Environmental Health (News)

Richmond hopes to protect 5 miles of wetlands

Submitted by News Desk on Tue, 03/03/2009 - 10:47am
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The north Richmond shoreline has seen its share of blasts and explosions - from the dynamite factory, shooting range, oil refinery and a century of political fireworks.

But negotiations are under way to make the 5-mile stretch of wetlands - among the last undeveloped swaths of San Francisco Bay shoreline - a much quieter, calmer place.

Developers, city officials and park advocates are working to transform three parcels of private property into permanent open space, most likely part of the Eastshore State Park.

"We see it as inevitable, let me put it that way," said Robert Cheasty, former Albany mayor and head of Citizens for East Shore Parks. "People are finally getting it. They're seeing what this space can be. It's going to happen."

The land, a marsh that's home to egrets, herons and 15 threatened species, stretches from the West Contra Costa Sanitary Landfill, just north of the Chevron oil refinery, to Point Pinole Regional Shoreline. The Richmond Rod and Gun Club occupies the southern portion, and the rest is zoned for light industrial uses. The Giant Powder Co., which made dynamite, and the town of Giant, both now vanished, once occupied the northern end.

Water Exporters Want to End the Endangered Species Act

Submitted by News Desk on Fri, 02/13/2009 - 12:54pm


Barbara Barrigan-Parrilla, campaign director of Restore the Delta, today issued an urgent action alert today in response to the introduction of legislation to temporarily suspend the Endangered Species Act (ESA) as it applies to the California Delta pumping facilities during times of drought.

The bill will also establish a Delta Smelt conservation hatchery, a bad idea that was defeated in the State Legislature last year, due to opposition by a coalition of environmental organizations, fishing groups and Delta residents.

Serious Concerns About New Tranquillon Ridge Offshore Oil Development

Submitted by News Desk on Mon, 02/02/2009 - 11:38am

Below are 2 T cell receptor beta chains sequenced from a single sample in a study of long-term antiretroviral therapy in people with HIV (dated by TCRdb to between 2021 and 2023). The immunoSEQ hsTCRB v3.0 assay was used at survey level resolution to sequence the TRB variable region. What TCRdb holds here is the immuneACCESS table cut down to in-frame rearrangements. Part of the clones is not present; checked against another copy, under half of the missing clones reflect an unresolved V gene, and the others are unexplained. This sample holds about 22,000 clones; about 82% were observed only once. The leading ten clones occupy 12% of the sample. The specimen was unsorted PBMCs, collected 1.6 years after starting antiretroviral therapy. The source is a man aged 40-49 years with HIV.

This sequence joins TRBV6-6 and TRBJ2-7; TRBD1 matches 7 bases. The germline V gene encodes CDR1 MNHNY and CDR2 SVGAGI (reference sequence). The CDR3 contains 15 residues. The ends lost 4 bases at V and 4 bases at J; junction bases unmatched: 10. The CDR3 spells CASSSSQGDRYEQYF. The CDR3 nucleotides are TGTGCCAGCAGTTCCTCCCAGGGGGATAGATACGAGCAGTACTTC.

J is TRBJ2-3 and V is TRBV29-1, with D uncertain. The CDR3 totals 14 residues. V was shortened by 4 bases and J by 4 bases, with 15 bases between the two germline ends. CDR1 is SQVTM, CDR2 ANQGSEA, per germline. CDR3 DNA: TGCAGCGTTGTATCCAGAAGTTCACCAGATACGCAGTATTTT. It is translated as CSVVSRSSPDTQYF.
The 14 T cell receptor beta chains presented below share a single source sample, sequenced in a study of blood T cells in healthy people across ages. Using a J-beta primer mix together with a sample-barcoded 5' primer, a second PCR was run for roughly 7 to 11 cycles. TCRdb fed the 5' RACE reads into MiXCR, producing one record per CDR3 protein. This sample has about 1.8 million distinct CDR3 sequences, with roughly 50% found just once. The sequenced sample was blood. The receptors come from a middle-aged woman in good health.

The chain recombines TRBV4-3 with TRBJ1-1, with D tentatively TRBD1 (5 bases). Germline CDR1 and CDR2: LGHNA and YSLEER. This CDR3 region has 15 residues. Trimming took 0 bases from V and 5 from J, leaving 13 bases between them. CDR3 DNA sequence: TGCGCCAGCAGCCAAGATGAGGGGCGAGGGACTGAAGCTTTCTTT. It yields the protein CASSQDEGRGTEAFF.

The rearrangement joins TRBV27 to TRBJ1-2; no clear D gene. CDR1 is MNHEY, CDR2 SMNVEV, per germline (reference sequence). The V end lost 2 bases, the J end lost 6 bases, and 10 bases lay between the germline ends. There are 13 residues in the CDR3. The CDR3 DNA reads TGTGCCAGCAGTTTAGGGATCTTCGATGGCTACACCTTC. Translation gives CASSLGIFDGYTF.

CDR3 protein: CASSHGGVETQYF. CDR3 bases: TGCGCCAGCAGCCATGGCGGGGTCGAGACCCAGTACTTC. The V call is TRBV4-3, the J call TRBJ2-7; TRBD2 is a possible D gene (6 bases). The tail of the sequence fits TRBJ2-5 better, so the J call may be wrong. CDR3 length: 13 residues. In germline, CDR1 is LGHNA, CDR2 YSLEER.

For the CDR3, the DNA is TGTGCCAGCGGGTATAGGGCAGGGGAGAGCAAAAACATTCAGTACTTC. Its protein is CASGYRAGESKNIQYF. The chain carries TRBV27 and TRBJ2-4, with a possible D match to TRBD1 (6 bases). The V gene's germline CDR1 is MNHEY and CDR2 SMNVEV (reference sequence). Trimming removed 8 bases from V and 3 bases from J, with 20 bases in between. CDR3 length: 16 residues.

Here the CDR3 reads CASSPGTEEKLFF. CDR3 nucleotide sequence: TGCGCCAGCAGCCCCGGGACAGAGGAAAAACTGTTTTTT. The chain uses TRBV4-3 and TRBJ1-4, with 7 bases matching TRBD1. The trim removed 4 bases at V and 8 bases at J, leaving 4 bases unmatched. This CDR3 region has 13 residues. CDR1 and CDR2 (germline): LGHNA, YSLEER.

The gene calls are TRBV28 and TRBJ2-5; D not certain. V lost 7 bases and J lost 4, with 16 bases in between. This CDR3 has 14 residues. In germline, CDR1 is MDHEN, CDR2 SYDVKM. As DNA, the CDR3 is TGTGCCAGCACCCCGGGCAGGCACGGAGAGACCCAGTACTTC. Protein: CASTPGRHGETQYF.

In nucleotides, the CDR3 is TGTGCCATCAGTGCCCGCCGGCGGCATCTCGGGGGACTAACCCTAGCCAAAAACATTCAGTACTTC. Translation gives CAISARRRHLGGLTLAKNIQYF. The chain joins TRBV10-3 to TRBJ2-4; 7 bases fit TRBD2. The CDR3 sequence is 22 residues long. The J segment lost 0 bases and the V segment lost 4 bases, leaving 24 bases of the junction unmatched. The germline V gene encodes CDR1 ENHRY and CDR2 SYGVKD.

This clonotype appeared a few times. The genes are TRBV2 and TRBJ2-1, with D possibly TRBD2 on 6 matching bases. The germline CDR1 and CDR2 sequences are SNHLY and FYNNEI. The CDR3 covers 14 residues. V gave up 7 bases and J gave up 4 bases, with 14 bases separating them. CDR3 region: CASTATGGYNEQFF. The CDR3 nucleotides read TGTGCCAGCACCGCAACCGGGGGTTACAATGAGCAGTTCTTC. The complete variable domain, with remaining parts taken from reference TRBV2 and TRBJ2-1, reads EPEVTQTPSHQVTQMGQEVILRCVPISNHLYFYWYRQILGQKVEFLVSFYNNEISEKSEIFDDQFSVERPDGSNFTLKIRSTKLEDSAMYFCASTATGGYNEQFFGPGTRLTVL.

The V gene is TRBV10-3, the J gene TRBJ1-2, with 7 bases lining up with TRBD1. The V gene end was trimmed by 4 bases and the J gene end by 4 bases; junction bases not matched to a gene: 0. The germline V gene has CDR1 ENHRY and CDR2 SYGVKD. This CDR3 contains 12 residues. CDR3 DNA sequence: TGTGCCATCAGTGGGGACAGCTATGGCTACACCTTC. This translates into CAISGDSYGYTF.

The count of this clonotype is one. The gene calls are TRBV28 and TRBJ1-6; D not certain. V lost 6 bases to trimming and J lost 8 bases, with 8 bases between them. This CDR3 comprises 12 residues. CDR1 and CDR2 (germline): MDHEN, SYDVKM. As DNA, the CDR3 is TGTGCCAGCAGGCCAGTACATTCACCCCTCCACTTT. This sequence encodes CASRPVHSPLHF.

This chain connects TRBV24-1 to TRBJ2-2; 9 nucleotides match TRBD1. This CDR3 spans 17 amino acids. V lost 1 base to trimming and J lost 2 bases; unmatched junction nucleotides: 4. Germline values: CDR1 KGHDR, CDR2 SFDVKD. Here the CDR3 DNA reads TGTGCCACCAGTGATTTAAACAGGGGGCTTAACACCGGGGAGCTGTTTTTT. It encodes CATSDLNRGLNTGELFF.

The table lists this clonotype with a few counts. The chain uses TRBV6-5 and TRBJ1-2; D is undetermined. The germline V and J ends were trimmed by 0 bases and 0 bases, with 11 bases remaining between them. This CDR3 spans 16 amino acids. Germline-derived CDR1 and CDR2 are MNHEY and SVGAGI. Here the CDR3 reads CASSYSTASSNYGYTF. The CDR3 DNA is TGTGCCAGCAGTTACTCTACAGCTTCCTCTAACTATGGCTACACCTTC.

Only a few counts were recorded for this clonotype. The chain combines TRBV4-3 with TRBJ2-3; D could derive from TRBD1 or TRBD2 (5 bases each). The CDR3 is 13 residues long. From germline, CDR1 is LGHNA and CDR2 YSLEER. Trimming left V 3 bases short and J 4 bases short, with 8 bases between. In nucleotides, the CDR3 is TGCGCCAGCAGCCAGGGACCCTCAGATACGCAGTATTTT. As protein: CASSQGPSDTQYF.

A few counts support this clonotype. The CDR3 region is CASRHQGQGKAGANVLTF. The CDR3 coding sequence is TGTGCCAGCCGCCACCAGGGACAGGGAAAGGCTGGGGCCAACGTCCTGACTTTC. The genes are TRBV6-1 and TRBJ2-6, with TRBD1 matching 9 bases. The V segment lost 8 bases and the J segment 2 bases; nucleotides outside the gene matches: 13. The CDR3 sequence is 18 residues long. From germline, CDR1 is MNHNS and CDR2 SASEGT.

While PXP and the Environmental Defense Center on behalf of their clients had reached an agreement for new offshore oil development of Tranquillon Ridge in exchange for an end date and other oil exploration curtailing offers, I had serious concerns about approving this deal

My first concern is that the details of the agreement between PXP and the Environmental Defense Center were never available for public review.

The fate of public lands cannot be decided in contracts negotiated behind closed doors. Our coastal economy contributes more than $50 billion to the State of California, and protecting our natural resources is an essential goal that I know we all share for not just ourselves, but future generations. Because Californians have a vested interest in protecting our coast and preserving our economy, the details of this agreement must be presented to the public.

Momentum Gathers for Truly Universal Health Care

Submitted by News Desk on Mon, 01/26/2009 - 12:07pm
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A new campaign was launched to make clear to policy-makers that the moment is right to embrace truly universal health care. Labor activists from 31 states gathered in St. Louis last weekend, solidifying their strategies to push "Medicare for all" -- and to oppose the half-hearted health care plans circulating in Washington.

The meeting launched Labor for Single-Payer Healthcare, a campaign whose reform would cut the insurance industry out of health care and expand an improved Medicare system to everyone.

The single-payer concept has been endorsed by 39 state AFL-CIO federations, 100 central labor councils, and more than 400 local unions.

Richmond plans threaten Point Isabel

Submitted by News Desk on Mon, 01/19/2009 - 11:25pm



RICHMOND'S PLANNING Commission voted to rezone Point Isabel to accommodate a Kohl's department store with 400 parking spaces. Local developer Oliver Construction, who owns the land, has already vacated the stores and offices on the corner of Central Avenue and Rydin Road. There is constant traffic from Costco and USPS trucks. The dog-park lots are often full. Hundreds of people daily use the area for hiking, cycling, dog walking and bird watching. There are thousands during weekends.

Green Worker Cooperatives

Submitted by News Desk on Mon, 01/12/2009 - 11:13am
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Making business healthy and profitable in the South Bronx
When environmentalists approach poor communities of color, often the first impression they make isn’t very promising. “The mainstream environmental movement is full of rich, white people who try to tell people of color what to do,” says Omar Freilla, the founder of Green Worker Cooperatives, a grassroots, green enterprise in the South Bronx.

Cancer at 23: How Health Insurance Failed Me

Submitted by News Desk on Fri, 10/17/2008 - 12:04pm
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I had a job and health insurance when I got sick, but my claim was denied. And that was just the beginning.

"I'm too young for this," I thought. It wasn't the first time that those words had crossed my mind in the past few months. I thought it when I was diagnosed with advanced thyroid cancer. I thought it when the company I was working for began facing financial problems and my paychecks were bouncing. I thought it when I learned I would be dependent on a prescription drug every day for the rest of my life. And I thought it again when I got the bill. In spite of having insurance, I had been billed in full for my surgery and two nights in the hospital. The total was $20,759.89. I was 23 years old.

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